The following is an excerpt from "The 25 Most Influential Alumni", featured in the January/February 2019 issue of Dartmouth Alumni Magazine. Profile written by Jim Collins ’84.
George Perkins Marsh’s 1864 book, Man and Nature, a pioneering work of ecology and advocacy, earned him the title “The Prophet of Conservation.” Marsh drew on a lifetime of observing deforestation in Vermont. He documented alpine erosion in the Italian alps, the devastating effects of overgrazing and logging in the once-great forests of the Roman Empire, the negative effects on water quality and changed weather patterns, and the cascading side effects of industry.
“Man is everywhere a disturbing agent,” he wrote. “Wherever he plants his foot, the harmonies of nature are turned to discords.” Written two years before the term “ecology” was coined, his book came at a time when people accepted the notion of an abundant nature whose bounty was boundless. Marsh argued that humans were fouling their own nest at a rate that would be catastrophic unless reversed. He sparked the Arbor Day movement, inspired the creation of New York’s Adirondack Park, laid the foundation for the U.S. national forest system, and—alongside writings by contemporaries John Muir and Henry David Thoreau—gave birth to the nation’s environmental consciousness. A century later, U.S. Interior Secretary Stewart Udall wrote that Man and Nature was “the beginning of land wisdom in this country.”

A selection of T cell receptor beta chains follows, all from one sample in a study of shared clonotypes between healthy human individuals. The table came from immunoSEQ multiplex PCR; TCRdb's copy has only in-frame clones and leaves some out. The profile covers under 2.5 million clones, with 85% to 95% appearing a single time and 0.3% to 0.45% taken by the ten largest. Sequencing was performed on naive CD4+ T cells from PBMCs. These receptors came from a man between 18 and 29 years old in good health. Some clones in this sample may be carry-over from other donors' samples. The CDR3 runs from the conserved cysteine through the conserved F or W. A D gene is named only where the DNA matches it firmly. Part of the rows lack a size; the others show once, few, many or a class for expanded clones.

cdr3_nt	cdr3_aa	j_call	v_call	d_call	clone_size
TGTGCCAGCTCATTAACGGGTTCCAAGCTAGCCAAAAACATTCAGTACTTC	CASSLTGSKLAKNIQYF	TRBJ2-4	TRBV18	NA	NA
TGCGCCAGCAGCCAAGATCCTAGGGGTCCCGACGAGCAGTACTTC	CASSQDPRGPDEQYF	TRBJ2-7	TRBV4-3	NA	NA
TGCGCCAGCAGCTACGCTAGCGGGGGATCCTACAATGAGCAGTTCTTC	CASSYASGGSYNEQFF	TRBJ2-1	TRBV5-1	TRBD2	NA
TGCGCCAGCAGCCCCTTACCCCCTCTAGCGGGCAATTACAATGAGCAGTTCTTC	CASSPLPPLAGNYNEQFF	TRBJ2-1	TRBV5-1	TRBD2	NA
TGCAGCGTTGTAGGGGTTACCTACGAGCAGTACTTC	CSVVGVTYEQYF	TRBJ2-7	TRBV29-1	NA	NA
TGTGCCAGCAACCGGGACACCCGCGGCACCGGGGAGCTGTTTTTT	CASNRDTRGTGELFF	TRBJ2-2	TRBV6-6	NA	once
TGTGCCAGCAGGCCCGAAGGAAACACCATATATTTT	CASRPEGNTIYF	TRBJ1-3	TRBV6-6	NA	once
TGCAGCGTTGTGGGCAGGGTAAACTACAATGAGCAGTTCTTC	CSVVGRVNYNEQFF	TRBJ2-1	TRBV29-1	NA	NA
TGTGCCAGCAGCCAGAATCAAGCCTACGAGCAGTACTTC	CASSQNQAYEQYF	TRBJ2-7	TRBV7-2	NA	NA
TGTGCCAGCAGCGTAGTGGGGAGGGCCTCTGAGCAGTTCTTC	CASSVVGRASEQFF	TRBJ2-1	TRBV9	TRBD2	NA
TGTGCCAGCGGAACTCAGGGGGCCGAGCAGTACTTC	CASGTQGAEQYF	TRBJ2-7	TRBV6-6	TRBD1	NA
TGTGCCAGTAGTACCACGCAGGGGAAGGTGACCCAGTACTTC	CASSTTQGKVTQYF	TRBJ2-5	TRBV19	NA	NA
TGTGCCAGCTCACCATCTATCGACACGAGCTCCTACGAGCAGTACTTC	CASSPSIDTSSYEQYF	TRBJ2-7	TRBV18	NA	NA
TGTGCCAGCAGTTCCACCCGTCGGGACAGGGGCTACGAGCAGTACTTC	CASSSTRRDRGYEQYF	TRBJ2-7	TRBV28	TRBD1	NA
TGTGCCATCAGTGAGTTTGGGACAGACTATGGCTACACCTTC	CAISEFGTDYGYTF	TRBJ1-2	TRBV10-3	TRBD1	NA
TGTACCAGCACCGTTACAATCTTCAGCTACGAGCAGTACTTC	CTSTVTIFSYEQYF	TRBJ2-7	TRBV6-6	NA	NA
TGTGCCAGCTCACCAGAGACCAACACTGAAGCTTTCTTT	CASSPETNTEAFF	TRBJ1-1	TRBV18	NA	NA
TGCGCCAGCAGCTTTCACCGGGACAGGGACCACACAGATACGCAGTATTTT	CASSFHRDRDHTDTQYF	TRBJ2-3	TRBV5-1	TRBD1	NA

A Renaissance man, Marsh had other mind-boggling accomplishments. In the mid-19th century he was the nation’s foremost Scandinavian scholar and expert on railroads, Renaissance art, and camels. A gifted linguist proficient in 20 languages (seven of which he picked up at Dartmouth), Marsh wrote the monumental book, The Origin and History of the English Language (and a text on Icelandic grammar).
Born in Woodstock, Vermont, in 1801, Marsh was a lawyer, sheep farmer, newspaper editor, and owner of a woolen mill and marble quarry. While representing Vermont in Congress in the 1840s, his eloquent speech in the U.S. House of Representatives laid out a persuasive framework for the creation of the Smithsonian Institution, unlocking funds frozen more than a decade by squabbling politicians.
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